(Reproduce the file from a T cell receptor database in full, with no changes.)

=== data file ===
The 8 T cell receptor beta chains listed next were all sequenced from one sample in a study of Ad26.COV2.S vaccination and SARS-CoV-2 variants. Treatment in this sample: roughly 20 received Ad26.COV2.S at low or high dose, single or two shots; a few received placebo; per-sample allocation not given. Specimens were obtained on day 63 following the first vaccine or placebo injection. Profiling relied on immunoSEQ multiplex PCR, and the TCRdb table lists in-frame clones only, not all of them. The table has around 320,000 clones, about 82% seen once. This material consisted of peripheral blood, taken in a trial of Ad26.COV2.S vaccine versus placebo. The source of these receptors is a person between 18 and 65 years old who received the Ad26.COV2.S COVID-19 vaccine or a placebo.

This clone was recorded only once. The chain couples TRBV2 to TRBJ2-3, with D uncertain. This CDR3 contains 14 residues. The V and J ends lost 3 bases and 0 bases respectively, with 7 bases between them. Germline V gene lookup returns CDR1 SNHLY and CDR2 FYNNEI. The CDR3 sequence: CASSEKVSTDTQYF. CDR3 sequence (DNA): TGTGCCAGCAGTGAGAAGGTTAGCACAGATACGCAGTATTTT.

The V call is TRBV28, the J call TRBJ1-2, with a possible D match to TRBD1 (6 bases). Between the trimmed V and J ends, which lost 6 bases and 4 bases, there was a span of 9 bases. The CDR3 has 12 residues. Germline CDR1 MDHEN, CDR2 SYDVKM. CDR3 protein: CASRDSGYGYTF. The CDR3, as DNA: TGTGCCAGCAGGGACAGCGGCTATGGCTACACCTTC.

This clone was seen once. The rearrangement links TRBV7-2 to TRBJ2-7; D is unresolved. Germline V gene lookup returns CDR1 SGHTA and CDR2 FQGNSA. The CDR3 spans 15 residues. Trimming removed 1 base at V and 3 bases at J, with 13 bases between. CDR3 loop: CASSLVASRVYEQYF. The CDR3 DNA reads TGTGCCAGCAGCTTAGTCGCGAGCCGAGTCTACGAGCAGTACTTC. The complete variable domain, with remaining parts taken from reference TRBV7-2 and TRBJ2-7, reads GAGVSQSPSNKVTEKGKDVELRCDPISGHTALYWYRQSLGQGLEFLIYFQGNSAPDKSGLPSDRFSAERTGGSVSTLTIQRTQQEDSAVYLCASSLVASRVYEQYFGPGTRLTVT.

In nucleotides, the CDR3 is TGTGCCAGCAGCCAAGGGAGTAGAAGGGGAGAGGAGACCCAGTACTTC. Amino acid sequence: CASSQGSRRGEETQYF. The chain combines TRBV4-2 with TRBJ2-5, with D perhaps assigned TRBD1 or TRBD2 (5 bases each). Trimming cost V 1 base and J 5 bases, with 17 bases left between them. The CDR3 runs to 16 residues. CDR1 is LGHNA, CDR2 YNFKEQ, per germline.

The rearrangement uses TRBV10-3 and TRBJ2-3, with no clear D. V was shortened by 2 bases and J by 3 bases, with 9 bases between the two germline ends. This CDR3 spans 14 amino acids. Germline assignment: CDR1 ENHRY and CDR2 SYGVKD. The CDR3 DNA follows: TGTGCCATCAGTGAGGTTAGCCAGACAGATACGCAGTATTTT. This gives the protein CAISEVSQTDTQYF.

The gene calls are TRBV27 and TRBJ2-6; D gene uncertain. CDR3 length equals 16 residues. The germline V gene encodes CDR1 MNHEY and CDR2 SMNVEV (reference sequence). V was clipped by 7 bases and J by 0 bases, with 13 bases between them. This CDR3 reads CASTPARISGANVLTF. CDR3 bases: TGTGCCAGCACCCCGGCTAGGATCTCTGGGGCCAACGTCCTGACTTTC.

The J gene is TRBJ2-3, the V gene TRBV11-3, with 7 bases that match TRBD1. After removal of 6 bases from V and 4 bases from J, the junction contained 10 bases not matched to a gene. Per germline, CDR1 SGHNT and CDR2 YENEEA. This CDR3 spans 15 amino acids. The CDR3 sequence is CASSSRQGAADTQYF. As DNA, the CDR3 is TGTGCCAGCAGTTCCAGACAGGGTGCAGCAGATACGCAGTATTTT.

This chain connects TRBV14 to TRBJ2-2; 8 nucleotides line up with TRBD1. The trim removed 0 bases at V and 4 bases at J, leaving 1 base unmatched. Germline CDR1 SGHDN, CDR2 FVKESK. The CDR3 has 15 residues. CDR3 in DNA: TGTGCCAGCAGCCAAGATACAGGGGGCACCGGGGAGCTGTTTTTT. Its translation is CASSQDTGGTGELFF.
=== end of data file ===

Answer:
The 8 T cell receptor beta chains listed next were all sequenced from one sample in a study of Ad26.COV2.S vaccination and SARS-CoV-2 variants. Treatment in this sample: roughly 20 received Ad26.COV2.S at low or high dose, single or two shots; a few received placebo; per-sample allocation not given. Specimens were obtained on day 63 following the first vaccine or placebo injection. Profiling relied on immunoSEQ multiplex PCR, and the TCRdb table lists in-frame clones only, not all of them. The table has around 320,000 clones, about 82% seen once. This material consisted of peripheral blood, taken in a trial of Ad26.COV2.S vaccine versus placebo. The source of these receptors is a person between 18 and 65 years old who received the Ad26.COV2.S COVID-19 vaccine or a placebo.

This clone was recorded only once. The chain couples TRBV2 to TRBJ2-3, with D uncertain. This CDR3 contains 14 residues. The V and J ends lost 3 bases and 0 bases respectively, with 7 bases between them. Germline V gene lookup returns CDR1 SNHLY and CDR2 FYNNEI. The CDR3 sequence: CASSEKVSTDTQYF. CDR3 sequence (DNA): TGTGCCAGCAGTGAGAAGGTTAGCACAGATACGCAGTATTTT.

The V call is TRBV28, the J call TRBJ1-2, with a possible D match to TRBD1 (6 bases). Between the trimmed V and J ends, which lost 6 bases and 4 bases, there was a span of 9 bases. The CDR3 has 12 residues. Germline CDR1 MDHEN, CDR2 SYDVKM. CDR3 protein: CASRDSGYGYTF. The CDR3, as DNA: TGTGCCAGCAGGGACAGCGGCTATGGCTACACCTTC.

This clone was seen once. The rearrangement links TRBV7-2 to TRBJ2-7; D is unresolved. Germline V gene lookup returns CDR1 SGHTA and CDR2 FQGNSA. The CDR3 spans 15 residues. Trimming removed 1 base at V and 3 bases at J, with 13 bases between. CDR3 loop: CASSLVASRVYEQYF. The CDR3 DNA reads TGTGCCAGCAGCTTAGTCGCGAGCCGAGTCTACGAGCAGTACTTC. The complete variable domain, with remaining parts taken from reference TRBV7-2 and TRBJ2-7, reads GAGVSQSPSNKVTEKGKDVELRCDPISGHTALYWYRQSLGQGLEFLIYFQGNSAPDKSGLPSDRFSAERTGGSVSTLTIQRTQQEDSAVYLCASSLVASRVYEQYFGPGTRLTVT.

In nucleotides, the CDR3 is TGTGCCAGCAGCCAAGGGAGTAGAAGGGGAGAGGAGACCCAGTACTTC. Amino acid sequence: CASSQGSRRGEETQYF. The chain combines TRBV4-2 with TRBJ2-5, with D perhaps assigned TRBD1 or TRBD2 (5 bases each). Trimming cost V 1 base and J 5 bases, with 17 bases left between them. The CDR3 runs to 16 residues. CDR1 is LGHNA, CDR2 YNFKEQ, per germline.

The rearrangement uses TRBV10-3 and TRBJ2-3, with no clear D. V was shortened by 2 bases and J by 3 bases, with 9 bases between the two germline ends. This CDR3 spans 14 amino acids. Germline assignment: CDR1 ENHRY and CDR2 SYGVKD. The CDR3 DNA follows: TGTGCCATCAGTGAGGTTAGCCAGACAGATACGCAGTATTTT. This gives the protein CAISEVSQTDTQYF.

The gene calls are TRBV27 and TRBJ2-6; D gene uncertain. CDR3 length equals 16 residues. The germline V gene encodes CDR1 MNHEY and CDR2 SMNVEV (reference sequence). V was clipped by 7 bases and J by 0 bases, with 13 bases between them. This CDR3 reads CASTPARISGANVLTF. CDR3 bases: TGTGCCAGCACCCCGGCTAGGATCTCTGGGGCCAACGTCCTGACTTTC.

The J gene is TRBJ2-3, the V gene TRBV11-3, with 7 bases that match TRBD1. After removal of 6 bases from V and 4 bases from J, the junction contained 10 bases not matched to a gene. Per germline, CDR1 SGHNT and CDR2 YENEEA. This CDR3 spans 15 amino acids. The CDR3 sequence is CASSSRQGAADTQYF. As DNA, the CDR3 is TGTGCCAGCAGTTCCAGACAGGGTGCAGCAGATACGCAGTATTTT.

This chain connects TRBV14 to TRBJ2-2; 8 nucleotides line up with TRBD1. The trim removed 0 bases at V and 4 bases at J, leaving 1 base unmatched. Germline CDR1 SGHDN, CDR2 FVKESK. The CDR3 has 15 residues. CDR3 in DNA: TGTGCCAGCAGCCAAGATACAGGGGGCACCGGGGAGCTGTTTTTT. Its translation is CASSQDTGGTGELFF.